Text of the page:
NACWA’s Pretreatment & Pollution Prevention Committee held a conference call yesterday to discuss the proposal and strategies for the Association’s comment effort. Committee members reiterated the position that NACWA has held on the rule for years – that it is unnecessary since state and local dental amalgam separator programs are successful and utilities that do not have mercury problems can better use their resources on other environmental issues. Utilities that already have programs stated that the rule will have no environmental benefits for them, but will cause additional paperwork and administrative burdens. Utilities without programs in place agreed that EPA has seriously underestimated the time and expense for utilities to establish and implement a new dental amalgam separator program. NACWA will be conducting a nationwide survey of public clean water agencies – modeled on a survey currently underway by the North Carolina Pretreatment Consortium – to collect information that will be helpful in determining the rule’s potential impact. NACWA expects to send out the survey next week and encourages all of its impacted members to complete it.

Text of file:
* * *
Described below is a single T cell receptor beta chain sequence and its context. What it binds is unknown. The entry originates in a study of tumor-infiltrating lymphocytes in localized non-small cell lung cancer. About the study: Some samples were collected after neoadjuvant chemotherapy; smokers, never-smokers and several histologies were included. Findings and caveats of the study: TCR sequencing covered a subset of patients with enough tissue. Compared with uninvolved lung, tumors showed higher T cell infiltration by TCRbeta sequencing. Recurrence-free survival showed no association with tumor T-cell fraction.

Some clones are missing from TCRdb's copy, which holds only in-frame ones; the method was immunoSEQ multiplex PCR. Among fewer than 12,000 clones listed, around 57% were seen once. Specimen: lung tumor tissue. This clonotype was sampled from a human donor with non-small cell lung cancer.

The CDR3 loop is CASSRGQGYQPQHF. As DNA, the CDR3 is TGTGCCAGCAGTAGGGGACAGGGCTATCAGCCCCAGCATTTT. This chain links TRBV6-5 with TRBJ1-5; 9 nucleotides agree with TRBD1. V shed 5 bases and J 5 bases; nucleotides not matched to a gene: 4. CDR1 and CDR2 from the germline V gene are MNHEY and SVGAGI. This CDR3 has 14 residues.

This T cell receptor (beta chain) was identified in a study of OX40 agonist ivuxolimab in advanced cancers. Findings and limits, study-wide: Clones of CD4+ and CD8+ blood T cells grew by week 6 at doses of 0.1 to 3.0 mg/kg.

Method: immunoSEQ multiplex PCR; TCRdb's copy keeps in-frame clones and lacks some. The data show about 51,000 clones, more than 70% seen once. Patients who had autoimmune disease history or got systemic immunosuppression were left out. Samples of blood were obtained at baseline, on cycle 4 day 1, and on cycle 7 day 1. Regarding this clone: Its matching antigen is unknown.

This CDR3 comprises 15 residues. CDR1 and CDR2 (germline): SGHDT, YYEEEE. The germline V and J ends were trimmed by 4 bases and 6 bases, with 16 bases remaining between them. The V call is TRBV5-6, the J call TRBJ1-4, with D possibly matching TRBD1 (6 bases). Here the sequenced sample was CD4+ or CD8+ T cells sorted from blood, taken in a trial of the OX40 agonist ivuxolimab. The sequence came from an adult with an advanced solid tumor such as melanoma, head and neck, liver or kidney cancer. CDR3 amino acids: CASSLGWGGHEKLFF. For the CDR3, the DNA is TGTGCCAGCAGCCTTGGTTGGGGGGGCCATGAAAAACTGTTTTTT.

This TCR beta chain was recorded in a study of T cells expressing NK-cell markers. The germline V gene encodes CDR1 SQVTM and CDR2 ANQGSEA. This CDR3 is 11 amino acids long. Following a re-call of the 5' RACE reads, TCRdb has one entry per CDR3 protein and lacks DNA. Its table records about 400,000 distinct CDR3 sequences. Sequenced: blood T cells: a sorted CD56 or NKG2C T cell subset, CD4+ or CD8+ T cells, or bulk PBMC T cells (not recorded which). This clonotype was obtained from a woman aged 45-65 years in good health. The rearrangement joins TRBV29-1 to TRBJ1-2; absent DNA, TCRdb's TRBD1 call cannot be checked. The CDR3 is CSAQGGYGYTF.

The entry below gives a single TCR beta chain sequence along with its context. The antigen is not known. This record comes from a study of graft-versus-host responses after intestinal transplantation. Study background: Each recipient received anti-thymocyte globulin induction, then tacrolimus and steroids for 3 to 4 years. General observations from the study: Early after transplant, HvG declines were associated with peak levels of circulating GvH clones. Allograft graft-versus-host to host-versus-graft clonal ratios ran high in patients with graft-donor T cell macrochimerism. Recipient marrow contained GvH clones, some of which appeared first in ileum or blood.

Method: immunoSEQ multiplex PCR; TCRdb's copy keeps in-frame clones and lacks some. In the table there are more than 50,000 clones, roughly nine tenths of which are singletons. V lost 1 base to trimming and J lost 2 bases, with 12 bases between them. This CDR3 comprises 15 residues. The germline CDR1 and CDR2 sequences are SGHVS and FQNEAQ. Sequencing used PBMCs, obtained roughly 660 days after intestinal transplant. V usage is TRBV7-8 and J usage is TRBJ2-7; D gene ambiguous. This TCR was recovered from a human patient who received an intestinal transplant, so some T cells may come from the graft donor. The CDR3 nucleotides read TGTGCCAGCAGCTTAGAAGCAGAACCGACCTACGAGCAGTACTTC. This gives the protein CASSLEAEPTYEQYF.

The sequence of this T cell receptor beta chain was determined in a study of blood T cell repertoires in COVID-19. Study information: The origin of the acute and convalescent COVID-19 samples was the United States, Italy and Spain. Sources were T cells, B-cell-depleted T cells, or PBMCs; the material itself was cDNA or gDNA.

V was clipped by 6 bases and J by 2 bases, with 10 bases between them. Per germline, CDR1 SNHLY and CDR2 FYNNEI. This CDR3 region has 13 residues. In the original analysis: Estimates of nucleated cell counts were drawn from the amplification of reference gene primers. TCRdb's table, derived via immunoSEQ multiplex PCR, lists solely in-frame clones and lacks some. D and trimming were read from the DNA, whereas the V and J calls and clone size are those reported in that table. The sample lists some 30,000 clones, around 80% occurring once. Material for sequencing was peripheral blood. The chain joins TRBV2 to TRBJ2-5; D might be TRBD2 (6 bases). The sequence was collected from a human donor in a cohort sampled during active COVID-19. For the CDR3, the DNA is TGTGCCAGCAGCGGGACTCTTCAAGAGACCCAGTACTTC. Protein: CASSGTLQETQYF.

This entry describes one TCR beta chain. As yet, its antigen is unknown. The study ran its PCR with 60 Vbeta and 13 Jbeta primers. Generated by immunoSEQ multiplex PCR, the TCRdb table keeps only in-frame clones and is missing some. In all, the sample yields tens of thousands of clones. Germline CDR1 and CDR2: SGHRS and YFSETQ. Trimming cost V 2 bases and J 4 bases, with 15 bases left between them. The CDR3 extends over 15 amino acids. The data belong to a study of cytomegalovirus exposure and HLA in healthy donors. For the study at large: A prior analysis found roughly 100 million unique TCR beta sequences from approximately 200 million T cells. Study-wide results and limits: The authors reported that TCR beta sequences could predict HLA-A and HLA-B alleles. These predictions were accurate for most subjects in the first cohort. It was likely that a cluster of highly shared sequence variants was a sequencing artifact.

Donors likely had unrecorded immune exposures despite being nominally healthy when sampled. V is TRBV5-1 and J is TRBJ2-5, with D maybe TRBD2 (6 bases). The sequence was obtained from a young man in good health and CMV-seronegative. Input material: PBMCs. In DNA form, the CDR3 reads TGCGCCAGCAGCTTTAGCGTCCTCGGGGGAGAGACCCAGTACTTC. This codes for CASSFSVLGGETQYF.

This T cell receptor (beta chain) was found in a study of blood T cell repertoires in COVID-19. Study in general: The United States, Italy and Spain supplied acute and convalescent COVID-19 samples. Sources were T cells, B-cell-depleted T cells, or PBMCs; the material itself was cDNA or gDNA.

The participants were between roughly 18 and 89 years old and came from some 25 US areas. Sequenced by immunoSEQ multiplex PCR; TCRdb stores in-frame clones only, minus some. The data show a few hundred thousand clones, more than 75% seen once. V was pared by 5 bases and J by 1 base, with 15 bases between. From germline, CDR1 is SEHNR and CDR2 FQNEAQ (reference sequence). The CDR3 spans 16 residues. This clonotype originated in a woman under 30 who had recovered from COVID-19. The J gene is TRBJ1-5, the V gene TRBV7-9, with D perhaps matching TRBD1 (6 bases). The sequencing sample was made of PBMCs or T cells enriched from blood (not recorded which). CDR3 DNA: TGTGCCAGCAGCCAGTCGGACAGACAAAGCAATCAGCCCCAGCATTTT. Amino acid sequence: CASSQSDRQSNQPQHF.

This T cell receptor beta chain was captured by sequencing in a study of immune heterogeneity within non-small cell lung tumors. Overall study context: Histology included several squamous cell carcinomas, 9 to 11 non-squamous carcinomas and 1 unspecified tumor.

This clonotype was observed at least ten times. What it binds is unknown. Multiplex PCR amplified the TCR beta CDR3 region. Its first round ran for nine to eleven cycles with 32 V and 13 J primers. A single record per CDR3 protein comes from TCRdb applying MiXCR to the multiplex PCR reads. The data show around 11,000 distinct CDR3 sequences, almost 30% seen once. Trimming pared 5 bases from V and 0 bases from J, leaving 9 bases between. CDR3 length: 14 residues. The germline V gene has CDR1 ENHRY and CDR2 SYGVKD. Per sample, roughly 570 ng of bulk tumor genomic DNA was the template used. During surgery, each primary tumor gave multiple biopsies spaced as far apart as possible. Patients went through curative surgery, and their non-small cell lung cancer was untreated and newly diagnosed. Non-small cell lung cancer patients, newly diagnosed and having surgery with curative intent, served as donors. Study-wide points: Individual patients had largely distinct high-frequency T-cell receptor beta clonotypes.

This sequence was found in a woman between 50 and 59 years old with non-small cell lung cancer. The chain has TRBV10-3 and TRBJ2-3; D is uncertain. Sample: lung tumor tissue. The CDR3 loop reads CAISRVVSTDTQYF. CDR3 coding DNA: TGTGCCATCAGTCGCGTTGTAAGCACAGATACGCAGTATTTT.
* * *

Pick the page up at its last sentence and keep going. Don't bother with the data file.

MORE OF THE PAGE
A court in Washington State this week issued a resounding legal victory for land application of biosolids, endorsing arguments made by NACWA and others in the case to overturn a land application ban. In a unanimous published decision in State of Washington v. Wahkiakum County, the Washington Court of Appeals found that a local ban instituted by Wahkiakum County on the application of Class B biosolids was unconstitutional under state law and conflicted with the clear intent of the state legislature to support biosolids recycling.